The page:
5 Ways to Utilize Magnetic Letters

Magnetic letters are a great tool that can be used in so many different ways. This is why this tool is perfect for the classroom as well as for at home learning! So what can they do besides just hang out on your fridge and take up space??

  1. Just let the play! Sounds crazy but you don’t always have to give your kids rules or directions. Just give them the letters and sit back and watch what happens. You will be amazed and what they will do. Young children benefit from using seeing and manipulating magnetic letters. This helps them build a great foundation of recognizing letters. It is also interesting to observe them. Watch and looks for patterns in their play, they may just surprise you!

2. The Name Game: Starting with a child’s name is always a success. Children are motivated by learning things that interest them, their name is most definitely one of those things! I give my students each an index card with their name on it and at our literacy centers they build them. Once they are successful allow them to choose names of friends or family members. This is a very minimal prep activity and is so important! You can take it one step further and begin to work on initial sounds once the names are built!

3. The Word Game: Students aren’t just motivated by names, words are a big hit as well! This is where you can really get creative. You can do seasonal words, sight words, words in the same word family, really anything. You don’t even have to give them the word, you can just give them a picture and have them spell the word using the magnetic letters!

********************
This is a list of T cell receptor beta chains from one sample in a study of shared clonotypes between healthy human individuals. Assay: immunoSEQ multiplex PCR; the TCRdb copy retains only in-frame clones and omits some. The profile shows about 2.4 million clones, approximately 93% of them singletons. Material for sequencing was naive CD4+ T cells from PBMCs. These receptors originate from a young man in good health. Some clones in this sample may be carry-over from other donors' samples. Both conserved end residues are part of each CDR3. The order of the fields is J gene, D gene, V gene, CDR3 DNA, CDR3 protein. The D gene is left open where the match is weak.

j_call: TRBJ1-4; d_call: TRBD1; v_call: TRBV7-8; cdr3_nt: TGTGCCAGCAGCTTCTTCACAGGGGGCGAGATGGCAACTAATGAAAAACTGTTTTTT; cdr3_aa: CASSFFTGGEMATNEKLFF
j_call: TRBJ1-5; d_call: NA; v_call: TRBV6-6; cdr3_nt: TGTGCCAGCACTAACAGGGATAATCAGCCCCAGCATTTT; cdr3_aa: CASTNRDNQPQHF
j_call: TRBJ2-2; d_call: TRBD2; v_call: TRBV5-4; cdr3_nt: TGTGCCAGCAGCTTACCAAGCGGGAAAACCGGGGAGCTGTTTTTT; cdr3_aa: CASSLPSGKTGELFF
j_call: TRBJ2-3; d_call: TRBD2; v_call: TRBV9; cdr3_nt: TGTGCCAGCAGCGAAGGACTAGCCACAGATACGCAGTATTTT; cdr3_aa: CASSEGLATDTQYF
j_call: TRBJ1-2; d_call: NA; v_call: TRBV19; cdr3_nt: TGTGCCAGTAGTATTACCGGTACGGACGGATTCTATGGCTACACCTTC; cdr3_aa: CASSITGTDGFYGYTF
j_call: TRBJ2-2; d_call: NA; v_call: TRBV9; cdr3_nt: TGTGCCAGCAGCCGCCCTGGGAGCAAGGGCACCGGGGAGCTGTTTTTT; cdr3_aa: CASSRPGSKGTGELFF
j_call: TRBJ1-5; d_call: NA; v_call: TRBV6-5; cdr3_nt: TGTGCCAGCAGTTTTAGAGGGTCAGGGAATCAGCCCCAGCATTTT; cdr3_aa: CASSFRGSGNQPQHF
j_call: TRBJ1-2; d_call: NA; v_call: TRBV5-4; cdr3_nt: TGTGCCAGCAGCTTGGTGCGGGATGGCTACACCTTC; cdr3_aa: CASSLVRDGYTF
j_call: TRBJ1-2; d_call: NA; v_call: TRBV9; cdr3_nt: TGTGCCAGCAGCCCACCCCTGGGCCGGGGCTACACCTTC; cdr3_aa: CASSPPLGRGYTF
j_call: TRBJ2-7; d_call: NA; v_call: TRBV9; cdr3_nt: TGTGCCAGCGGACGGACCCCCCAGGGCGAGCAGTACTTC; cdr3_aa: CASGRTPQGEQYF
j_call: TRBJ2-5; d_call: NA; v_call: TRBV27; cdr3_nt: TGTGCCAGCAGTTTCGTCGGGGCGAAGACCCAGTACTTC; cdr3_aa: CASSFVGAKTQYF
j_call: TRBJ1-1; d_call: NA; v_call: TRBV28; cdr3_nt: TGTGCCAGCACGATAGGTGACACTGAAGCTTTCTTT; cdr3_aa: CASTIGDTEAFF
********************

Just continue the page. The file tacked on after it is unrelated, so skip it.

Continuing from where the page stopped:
4. Build a Word: In my small groups I use magnetic letters often, especially around the time we are working on word families. I will build C-A-T and have them read it. Then I will replace “c” with “h” and have them read the new word. You can even have your students lead the change for the others. This is a great phonemic awareness skill that many students often struggle with.

5. Identifying Initial Sounds: I lay out all the letters in the alphabet. Each student picks a card with a picture on it, for example “dog”. Then they have to find the letter that matches the initial sound of their picture. You can turn it into a game by putting in “skip” cards. At the end whoever has the most cards wins! My students tend to do better when there is a game involved so I always like to include that option!

What I love about these ideas is that they don’t necessarily have to be done in a school setting. I use all these same ideas on my own children at home. I have a magnetic board in their play room with letters on it. Sometimes I give my 4 year old specific things to do. My 2 year old loves to just play with them. He sorts them in his own way and when he’s done I talk to him about what he did. I love hearing his thought process and even at 2 it’s amazing what he comes up with! Give it a try!